June 11, 2012
June 12, 2012
Insurance industry leaders from across the Caribbean are meeting in The Bahamas this week to look at ways of improving financial analysis and strengthening the sector in the wake of the global financial crisis.
The Caribbean Assocation of Insurance Regulators Workshop and Conference began today at the British Colonial Hilton in Nassau.
Opening the four-day event, Minister of State for Finance Michael Halkitis said: “As world leaders continue to deal with the global financial crisis, regulatory challenges are emerging. It is more important now than ever for regulators to be vigilant and promote the development of fair, safe and stable insurance markets.”
The workshops, which are co-sponsored by the Caribbean Assocation of Insurance Regulators, the Caribbean Regional Technical Assistance Center and the Toronto Center, have attracted 61 participants from 21 Caribbean jursidictions.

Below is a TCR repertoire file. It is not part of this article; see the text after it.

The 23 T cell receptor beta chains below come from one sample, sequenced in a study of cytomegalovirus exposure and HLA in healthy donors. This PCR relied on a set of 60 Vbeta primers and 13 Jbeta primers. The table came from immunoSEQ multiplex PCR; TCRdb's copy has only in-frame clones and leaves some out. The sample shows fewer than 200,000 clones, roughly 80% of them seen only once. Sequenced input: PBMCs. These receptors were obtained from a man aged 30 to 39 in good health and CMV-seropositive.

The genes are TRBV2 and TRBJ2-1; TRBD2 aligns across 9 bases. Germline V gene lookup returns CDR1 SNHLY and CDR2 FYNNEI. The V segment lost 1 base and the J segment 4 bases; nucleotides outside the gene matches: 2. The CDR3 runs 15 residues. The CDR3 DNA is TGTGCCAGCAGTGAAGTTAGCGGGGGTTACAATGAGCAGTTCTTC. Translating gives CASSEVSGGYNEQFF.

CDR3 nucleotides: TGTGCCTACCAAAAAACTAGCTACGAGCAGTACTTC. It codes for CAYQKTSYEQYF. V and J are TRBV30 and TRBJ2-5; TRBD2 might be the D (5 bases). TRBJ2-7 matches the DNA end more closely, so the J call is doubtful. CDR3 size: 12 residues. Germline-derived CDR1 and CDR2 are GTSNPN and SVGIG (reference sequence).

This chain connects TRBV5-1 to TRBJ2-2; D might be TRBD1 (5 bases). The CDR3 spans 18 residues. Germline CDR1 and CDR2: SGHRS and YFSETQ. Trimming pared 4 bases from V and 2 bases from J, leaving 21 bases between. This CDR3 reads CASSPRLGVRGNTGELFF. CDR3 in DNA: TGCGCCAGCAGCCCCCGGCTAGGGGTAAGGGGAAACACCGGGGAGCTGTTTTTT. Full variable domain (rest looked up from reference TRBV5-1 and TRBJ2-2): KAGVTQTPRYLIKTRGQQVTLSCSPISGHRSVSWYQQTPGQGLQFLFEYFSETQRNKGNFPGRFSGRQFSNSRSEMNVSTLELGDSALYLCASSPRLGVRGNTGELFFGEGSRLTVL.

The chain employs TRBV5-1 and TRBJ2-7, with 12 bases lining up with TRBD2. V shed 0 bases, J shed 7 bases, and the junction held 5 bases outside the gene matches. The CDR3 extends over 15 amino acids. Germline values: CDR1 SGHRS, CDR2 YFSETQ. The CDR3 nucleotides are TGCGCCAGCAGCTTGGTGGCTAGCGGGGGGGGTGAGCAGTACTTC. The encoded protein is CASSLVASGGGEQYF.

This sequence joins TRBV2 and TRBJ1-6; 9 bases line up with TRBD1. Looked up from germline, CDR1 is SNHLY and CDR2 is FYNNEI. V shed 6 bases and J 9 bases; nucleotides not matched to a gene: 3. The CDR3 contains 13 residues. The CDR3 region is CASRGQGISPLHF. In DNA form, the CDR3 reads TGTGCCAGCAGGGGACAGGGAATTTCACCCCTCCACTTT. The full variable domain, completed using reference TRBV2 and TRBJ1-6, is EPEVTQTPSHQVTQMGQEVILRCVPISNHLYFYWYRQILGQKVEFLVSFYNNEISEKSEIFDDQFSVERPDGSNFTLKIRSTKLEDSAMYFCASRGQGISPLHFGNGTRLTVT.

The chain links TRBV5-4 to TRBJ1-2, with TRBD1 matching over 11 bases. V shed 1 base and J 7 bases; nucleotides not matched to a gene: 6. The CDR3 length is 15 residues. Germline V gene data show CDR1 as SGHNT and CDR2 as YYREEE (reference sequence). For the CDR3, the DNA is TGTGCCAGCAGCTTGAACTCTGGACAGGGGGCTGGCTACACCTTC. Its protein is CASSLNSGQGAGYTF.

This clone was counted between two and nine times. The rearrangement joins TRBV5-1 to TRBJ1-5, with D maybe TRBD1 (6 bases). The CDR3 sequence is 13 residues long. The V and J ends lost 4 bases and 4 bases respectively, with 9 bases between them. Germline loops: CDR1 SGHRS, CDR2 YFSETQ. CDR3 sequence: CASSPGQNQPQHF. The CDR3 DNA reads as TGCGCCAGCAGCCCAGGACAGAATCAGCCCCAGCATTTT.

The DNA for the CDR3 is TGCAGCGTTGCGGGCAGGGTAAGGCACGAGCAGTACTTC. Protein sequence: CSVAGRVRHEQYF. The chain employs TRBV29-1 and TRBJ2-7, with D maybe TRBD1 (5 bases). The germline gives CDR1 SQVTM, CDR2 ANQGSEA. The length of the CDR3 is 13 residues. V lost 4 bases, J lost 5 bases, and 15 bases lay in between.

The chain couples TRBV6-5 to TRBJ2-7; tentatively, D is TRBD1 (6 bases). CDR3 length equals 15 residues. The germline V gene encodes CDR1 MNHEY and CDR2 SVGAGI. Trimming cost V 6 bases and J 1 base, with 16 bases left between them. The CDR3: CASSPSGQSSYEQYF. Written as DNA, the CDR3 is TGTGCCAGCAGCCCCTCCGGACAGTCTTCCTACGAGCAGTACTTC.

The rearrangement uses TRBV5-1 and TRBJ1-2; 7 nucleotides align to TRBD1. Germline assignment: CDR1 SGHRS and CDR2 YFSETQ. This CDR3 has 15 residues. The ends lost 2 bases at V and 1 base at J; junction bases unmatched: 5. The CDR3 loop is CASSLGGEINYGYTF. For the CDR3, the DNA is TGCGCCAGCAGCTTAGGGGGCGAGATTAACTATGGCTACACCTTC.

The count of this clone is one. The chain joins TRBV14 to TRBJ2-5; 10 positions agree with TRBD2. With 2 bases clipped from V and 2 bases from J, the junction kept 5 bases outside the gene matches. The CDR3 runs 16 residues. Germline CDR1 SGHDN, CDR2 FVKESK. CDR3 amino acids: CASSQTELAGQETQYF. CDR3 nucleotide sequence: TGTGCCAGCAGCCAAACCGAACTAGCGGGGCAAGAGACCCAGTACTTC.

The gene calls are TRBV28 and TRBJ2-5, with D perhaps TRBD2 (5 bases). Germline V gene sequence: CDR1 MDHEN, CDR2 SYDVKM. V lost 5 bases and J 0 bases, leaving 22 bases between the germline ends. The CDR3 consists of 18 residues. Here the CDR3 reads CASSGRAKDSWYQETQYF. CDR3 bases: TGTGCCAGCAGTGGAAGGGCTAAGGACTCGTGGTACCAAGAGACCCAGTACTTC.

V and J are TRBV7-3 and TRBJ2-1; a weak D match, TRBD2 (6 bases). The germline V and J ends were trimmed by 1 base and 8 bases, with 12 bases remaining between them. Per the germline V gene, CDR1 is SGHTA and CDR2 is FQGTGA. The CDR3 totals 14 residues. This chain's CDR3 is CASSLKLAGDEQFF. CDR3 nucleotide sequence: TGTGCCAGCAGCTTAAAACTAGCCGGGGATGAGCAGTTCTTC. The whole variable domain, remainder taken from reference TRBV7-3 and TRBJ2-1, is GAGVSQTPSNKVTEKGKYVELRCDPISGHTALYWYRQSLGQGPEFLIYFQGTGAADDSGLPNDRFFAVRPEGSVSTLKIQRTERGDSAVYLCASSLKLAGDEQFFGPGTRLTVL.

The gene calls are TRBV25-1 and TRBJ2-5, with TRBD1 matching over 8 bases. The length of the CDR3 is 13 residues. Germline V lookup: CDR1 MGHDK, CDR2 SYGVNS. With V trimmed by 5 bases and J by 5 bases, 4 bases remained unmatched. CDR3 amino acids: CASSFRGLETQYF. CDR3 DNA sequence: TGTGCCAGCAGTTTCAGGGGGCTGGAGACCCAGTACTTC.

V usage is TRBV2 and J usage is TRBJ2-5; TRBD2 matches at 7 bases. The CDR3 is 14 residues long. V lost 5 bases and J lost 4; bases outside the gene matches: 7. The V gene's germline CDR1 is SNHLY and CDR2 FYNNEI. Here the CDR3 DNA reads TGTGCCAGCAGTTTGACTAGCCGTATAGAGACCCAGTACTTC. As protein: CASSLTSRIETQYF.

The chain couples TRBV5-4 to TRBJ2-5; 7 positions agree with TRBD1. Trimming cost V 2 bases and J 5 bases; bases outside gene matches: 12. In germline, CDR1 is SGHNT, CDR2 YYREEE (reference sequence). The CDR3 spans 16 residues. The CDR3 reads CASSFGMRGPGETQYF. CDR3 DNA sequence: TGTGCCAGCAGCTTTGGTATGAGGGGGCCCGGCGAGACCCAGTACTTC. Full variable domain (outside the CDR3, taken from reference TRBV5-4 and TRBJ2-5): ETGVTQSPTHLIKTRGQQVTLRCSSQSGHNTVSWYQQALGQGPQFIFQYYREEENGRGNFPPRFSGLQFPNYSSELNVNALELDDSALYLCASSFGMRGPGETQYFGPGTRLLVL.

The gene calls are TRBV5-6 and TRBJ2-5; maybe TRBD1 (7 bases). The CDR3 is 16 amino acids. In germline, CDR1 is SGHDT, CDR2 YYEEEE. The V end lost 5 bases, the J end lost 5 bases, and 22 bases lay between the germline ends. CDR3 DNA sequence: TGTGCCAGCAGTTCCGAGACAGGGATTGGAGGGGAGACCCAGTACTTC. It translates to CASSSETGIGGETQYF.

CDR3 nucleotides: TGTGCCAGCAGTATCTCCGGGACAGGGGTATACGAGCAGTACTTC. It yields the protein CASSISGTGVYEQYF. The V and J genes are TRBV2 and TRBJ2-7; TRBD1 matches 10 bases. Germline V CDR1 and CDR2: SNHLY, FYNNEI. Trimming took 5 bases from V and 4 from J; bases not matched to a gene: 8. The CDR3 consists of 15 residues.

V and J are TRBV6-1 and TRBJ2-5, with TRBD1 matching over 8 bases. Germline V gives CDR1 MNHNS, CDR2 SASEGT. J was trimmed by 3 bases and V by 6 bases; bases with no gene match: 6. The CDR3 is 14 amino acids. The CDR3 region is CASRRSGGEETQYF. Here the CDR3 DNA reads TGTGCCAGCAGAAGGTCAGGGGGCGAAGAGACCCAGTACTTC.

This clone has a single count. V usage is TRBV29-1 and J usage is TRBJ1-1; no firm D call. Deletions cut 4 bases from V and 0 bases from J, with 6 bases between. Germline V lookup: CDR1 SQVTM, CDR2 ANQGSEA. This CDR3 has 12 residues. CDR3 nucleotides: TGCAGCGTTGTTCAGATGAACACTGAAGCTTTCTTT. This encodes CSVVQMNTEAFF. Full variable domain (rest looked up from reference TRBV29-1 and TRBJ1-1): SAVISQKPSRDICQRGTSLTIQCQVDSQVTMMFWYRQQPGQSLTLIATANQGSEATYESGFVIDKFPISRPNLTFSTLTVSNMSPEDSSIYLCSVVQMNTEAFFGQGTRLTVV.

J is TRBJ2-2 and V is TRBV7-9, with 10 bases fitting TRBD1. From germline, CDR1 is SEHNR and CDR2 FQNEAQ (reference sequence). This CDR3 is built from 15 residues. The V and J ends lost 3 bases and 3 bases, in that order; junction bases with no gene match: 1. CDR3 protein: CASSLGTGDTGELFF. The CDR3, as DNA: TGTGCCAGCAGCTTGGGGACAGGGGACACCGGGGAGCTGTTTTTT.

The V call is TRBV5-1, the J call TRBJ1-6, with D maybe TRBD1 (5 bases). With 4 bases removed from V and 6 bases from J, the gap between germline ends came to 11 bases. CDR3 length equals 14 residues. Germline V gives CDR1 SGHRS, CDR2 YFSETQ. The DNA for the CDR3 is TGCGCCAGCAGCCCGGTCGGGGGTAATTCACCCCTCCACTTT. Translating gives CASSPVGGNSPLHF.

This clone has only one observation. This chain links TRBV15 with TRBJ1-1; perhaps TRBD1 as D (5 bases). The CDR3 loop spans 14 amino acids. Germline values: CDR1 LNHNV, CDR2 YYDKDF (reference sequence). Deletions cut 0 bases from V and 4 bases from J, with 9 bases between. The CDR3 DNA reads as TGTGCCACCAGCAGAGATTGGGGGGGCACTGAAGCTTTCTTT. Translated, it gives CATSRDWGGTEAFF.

“A strong regulatory environment enhances the financial stability of the insurance sector; this is of particular significance in the Caribbean,” said the Minister.
“Each jurisdiction represented undoubtedly shares the mandate to protect the policyholders and, as you continue to review the financial information presented by insurance companies with greater skill, it is ultimately the policyholder’s interest that will be better safeguarded.”
Superintendent of Insurance with the Insurance Commission of The Bahamas, Michele Fields, also spoke at the opening ceremony, stressing the importance of attending workshops and networking to improve skills.
“We, as supervisors, must continually avail ourselves with training opportunities like this workshop,” she said. “[We need to be] enhancing our monitoring and analysis and implementing focused on-site examinations. This facilitates a more focused and effective use of our supervisory resources.”
“As we all know, the global financial system remains a fragile and vulnerable place. The banking sector remains at the epicentre of the crisis. It is critical that the insurance industry is able to withstand and absorb the aftershocks of the crisis and not become mired in the problem.”
Standing on the staircase at the British Colonial Hilton are the 61 participants representing 21 jurisdictions, along with the programme presenters and coordinators at the CAIR/CARTACT/Toronto Centre workshop, June 11, 2012. (BIS Photo/Kristaan Ingraham)